My Take: The 2018 Prairie Fire Marathon
As this post/episode is released, I’m a week out from running the Prairie Fire Marathon in Wichita, Kansas.
I’m not one for writing a detailed race recap of my performance on race day. So if that’s what you’re looking for…
Yeah, I’m not really that sorry.
What I am up for doing is sharing my perspective on the Prairie Fire Marathon as someone that has run the race.
What things does this race get right? Where could they improve?
So that’s what I’m doing today.
I’m giving the basics below, but the podcast will have much more detail (ie I’ll probably be rambling like a mofo). So if you want the full scoop, make sure you press play above!
(And if you’re not already subscribed to the show on your phone, get on it eh?)
The Prairie Fire Marathon
The good. The bad. And the meh.
The Prairie Fire marathon is, in my opinion at least, almost all good with just a hint of meh.
I really didn’t experience anything that I would call bad in my time in Kansas, save for the weather.
But the last thing I’m going to do is fault the race for having a cold front move through during the race that brought some pretty strong winds, rain, and rapidly dropping temperatures.
More on that in a bit.
If you’re coming in from out of town, the Prairie Fire marathon travel is not a big concern!
I flew into Wichita, which was super convenient.
The Wichita airport services several different airlines, and the price point wasn’t any higher than I would have expected had I been flying into Kansas City and then making the 3-ish hour drive.
So if you’re flying to Kansas for this race, just get a flight straight to Wichita.
And if you’re driving, Wichita is located right along I-35.
Can’t get much easier than that.
The Prairie Fire marathon claims to have a flat and fast course, and that description is pretty much spot on.
That said, I was pleasantly surprised to see a couple of small hills, but up and down, in order to break things up just a little bit.
Feel free to check out my Garmin data to see the course profile for yourself, but note that when I say “hills” I’m basically meaning nothing more than 30-50 feet of elevation at a very gradcual incline. These aren’t hills proper, I think my total elevation change for the marathon was 230 feet, but some small little ups and downs.
I think it’s safe to say that you’d be hard pressed to find too many marathons with less than 230 feet of elevation change.
So yes, this course if flat!
One issue that you may have with this course, however, is the tangents.
Honestly, this may be the only complaint I have with the Prairie Fire marathon.
And to be fair, I didn’t dislike the course at all.
There are just a lot of turns. And as such, it makes tangent running very difficult.
I was talking to some friends at the expo that had run the half in the past, and they said that for them it would be at least a 13.2 mile day. And the marathon route was even more twisty and turny, so I was anticipating a 26.5 mile day. According to my Garmin, it was at least that, probably more like 26.6.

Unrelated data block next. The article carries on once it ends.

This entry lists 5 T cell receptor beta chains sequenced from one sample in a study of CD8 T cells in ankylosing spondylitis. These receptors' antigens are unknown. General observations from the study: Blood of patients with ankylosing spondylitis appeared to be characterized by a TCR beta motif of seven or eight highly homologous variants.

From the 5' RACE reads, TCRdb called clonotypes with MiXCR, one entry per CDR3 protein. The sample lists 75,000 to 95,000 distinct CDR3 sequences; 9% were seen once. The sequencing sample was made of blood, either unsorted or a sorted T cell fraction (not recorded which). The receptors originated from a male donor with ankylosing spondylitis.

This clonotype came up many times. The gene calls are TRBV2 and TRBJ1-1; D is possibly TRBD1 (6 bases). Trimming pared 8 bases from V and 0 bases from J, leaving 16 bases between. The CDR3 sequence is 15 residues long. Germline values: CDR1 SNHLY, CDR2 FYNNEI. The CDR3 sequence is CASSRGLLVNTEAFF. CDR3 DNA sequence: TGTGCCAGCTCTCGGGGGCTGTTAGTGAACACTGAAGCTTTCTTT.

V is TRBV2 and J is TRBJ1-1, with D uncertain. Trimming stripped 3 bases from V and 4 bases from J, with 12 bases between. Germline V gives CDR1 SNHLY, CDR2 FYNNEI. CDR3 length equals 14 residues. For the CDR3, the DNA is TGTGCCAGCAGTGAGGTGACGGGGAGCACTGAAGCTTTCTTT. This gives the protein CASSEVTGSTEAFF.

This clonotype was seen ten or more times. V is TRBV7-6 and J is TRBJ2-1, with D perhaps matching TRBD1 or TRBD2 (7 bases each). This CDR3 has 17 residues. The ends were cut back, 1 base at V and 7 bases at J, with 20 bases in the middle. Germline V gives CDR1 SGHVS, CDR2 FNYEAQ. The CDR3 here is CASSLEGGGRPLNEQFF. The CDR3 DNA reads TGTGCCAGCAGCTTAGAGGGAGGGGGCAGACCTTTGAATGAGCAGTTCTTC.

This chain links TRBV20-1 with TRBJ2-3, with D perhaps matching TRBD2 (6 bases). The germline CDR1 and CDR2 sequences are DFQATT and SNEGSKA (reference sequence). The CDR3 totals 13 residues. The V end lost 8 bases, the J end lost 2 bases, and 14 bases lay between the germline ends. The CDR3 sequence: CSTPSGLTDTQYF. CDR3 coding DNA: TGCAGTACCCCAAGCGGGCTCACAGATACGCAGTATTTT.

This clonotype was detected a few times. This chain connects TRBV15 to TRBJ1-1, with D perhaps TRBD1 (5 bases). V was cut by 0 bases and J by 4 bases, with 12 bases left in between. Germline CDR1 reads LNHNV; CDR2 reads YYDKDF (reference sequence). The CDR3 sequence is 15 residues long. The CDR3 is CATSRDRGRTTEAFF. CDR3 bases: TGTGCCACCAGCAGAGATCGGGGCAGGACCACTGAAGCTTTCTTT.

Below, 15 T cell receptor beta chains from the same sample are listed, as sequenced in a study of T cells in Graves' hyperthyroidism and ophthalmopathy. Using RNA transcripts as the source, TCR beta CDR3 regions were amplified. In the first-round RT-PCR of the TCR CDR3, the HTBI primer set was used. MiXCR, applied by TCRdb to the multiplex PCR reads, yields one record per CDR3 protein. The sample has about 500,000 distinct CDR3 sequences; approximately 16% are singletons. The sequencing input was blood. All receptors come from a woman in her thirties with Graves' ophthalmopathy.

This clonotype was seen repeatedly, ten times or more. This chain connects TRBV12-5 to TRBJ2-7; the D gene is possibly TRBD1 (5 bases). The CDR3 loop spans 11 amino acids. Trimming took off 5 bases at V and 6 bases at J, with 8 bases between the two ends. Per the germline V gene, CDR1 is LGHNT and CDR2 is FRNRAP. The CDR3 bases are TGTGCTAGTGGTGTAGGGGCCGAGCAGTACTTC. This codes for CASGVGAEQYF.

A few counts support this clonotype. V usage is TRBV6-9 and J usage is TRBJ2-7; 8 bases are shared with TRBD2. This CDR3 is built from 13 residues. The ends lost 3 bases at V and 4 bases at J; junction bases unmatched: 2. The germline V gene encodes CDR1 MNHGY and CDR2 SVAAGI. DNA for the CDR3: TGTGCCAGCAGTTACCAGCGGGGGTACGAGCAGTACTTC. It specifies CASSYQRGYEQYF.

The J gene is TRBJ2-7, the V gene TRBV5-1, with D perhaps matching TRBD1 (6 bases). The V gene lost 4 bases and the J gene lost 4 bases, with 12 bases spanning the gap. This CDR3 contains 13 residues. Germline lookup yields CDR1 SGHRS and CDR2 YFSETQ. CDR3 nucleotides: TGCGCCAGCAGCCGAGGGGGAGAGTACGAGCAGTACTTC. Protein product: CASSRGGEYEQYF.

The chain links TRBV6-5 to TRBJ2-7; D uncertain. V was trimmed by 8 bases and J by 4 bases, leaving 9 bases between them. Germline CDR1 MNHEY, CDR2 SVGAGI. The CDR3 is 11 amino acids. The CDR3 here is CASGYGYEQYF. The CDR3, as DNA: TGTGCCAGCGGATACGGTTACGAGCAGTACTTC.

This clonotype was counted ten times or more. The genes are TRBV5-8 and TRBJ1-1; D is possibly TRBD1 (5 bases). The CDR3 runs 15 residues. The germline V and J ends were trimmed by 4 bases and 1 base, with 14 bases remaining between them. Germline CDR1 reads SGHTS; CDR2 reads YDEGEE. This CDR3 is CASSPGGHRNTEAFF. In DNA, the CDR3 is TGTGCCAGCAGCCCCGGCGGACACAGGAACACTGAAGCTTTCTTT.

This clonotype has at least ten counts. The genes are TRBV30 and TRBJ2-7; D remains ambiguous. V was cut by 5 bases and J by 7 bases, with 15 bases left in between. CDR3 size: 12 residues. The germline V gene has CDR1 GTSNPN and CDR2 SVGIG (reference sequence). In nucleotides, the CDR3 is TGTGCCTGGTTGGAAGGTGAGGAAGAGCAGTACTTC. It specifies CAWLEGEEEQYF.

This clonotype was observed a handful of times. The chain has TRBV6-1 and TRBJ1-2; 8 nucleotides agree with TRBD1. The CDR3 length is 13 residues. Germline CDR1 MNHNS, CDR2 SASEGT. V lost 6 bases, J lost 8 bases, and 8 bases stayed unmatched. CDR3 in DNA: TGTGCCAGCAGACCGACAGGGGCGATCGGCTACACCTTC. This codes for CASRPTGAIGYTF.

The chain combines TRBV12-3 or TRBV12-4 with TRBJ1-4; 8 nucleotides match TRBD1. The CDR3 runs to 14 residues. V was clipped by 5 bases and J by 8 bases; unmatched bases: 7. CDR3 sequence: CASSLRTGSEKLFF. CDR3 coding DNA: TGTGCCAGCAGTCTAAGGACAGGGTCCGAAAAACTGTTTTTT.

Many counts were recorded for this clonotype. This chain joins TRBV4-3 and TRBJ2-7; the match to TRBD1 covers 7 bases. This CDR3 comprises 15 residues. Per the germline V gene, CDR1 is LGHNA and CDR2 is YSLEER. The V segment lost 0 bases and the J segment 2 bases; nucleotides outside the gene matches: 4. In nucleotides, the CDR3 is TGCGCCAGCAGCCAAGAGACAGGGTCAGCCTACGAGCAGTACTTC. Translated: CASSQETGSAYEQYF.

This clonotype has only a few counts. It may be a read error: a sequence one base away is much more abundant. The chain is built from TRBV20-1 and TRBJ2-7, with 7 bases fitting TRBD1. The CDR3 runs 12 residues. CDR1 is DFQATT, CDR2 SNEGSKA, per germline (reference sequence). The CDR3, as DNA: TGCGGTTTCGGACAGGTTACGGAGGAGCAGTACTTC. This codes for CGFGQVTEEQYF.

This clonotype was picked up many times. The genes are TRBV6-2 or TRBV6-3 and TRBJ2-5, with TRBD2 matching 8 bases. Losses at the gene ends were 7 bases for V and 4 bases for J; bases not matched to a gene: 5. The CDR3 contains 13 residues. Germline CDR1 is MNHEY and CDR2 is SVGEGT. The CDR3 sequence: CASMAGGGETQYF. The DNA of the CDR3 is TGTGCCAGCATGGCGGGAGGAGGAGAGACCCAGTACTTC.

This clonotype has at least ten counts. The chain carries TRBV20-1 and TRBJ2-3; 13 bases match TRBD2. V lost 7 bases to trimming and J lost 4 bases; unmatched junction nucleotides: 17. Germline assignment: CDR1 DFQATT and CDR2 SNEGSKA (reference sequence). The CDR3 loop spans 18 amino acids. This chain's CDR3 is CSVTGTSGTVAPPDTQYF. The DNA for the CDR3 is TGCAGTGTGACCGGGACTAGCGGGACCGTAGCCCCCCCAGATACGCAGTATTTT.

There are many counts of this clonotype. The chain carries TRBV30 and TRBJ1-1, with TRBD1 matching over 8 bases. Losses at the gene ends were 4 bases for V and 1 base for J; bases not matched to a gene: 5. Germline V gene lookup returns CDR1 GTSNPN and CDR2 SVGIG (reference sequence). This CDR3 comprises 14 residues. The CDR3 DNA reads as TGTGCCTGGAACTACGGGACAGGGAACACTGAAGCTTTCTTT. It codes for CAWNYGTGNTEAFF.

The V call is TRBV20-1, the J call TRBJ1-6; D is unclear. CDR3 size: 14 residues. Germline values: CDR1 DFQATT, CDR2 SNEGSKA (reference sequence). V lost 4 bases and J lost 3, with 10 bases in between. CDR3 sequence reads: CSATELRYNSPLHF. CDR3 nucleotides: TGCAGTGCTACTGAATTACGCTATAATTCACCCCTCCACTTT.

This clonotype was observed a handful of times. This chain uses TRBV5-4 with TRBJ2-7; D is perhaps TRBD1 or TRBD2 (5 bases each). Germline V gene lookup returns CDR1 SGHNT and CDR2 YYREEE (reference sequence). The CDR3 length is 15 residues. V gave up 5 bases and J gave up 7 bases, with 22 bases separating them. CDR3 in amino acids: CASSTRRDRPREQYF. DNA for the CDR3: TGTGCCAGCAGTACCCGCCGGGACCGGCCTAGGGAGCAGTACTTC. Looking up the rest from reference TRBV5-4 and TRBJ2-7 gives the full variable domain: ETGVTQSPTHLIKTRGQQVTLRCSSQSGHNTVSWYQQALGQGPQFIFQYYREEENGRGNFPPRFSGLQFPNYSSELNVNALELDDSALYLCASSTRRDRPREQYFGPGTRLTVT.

Is that a big deal for me? No, not really.
But if you’re trying to BQ, having to run nearly an extra half mile is something that you should at least be aware of coming into the race.
Another thing with the course that should be noted, not all of the streets are closed to traffic during the race.
Major intersections were manned by police officers directing traffic, and just about every other street had a volunteer present to alert traffic to be aware of runners in the road. (More on the volunteers in a bit.)
A few roads had a lane or two blocked off for us to run in, with other lanes being open to traffic.
Even with most of the roads still being open, I can’t think of a single issue I had with any cars along the course.
The expo for the Prairie Fire marathon is located in downtown Wichita, about a block from the host hotel and the start/finish line.
The expo had about 20-25 booths, I think.
Not a huge expo, by any means. But enough going on that most runners walked around for at least a few minutes to see what was going on.
You could also sign up for the race at the expo if you are the kind of runner that likes to wait for the last minute to regiester for a race, and I believe they had the option of switching your race distance if you wanted to. (Though don’t quote me on that!)
The expo was Saturday only, and no race day packet pickups were allowed.
After the expo wrapped up Saturday evening, I headed back to the hotel, grabbed some food, and then made my way to the pasta dinner.
After people had a chance to eat, Bob Hansen, the race director, made a few announcements and then began something that I’d never really seen done at other races.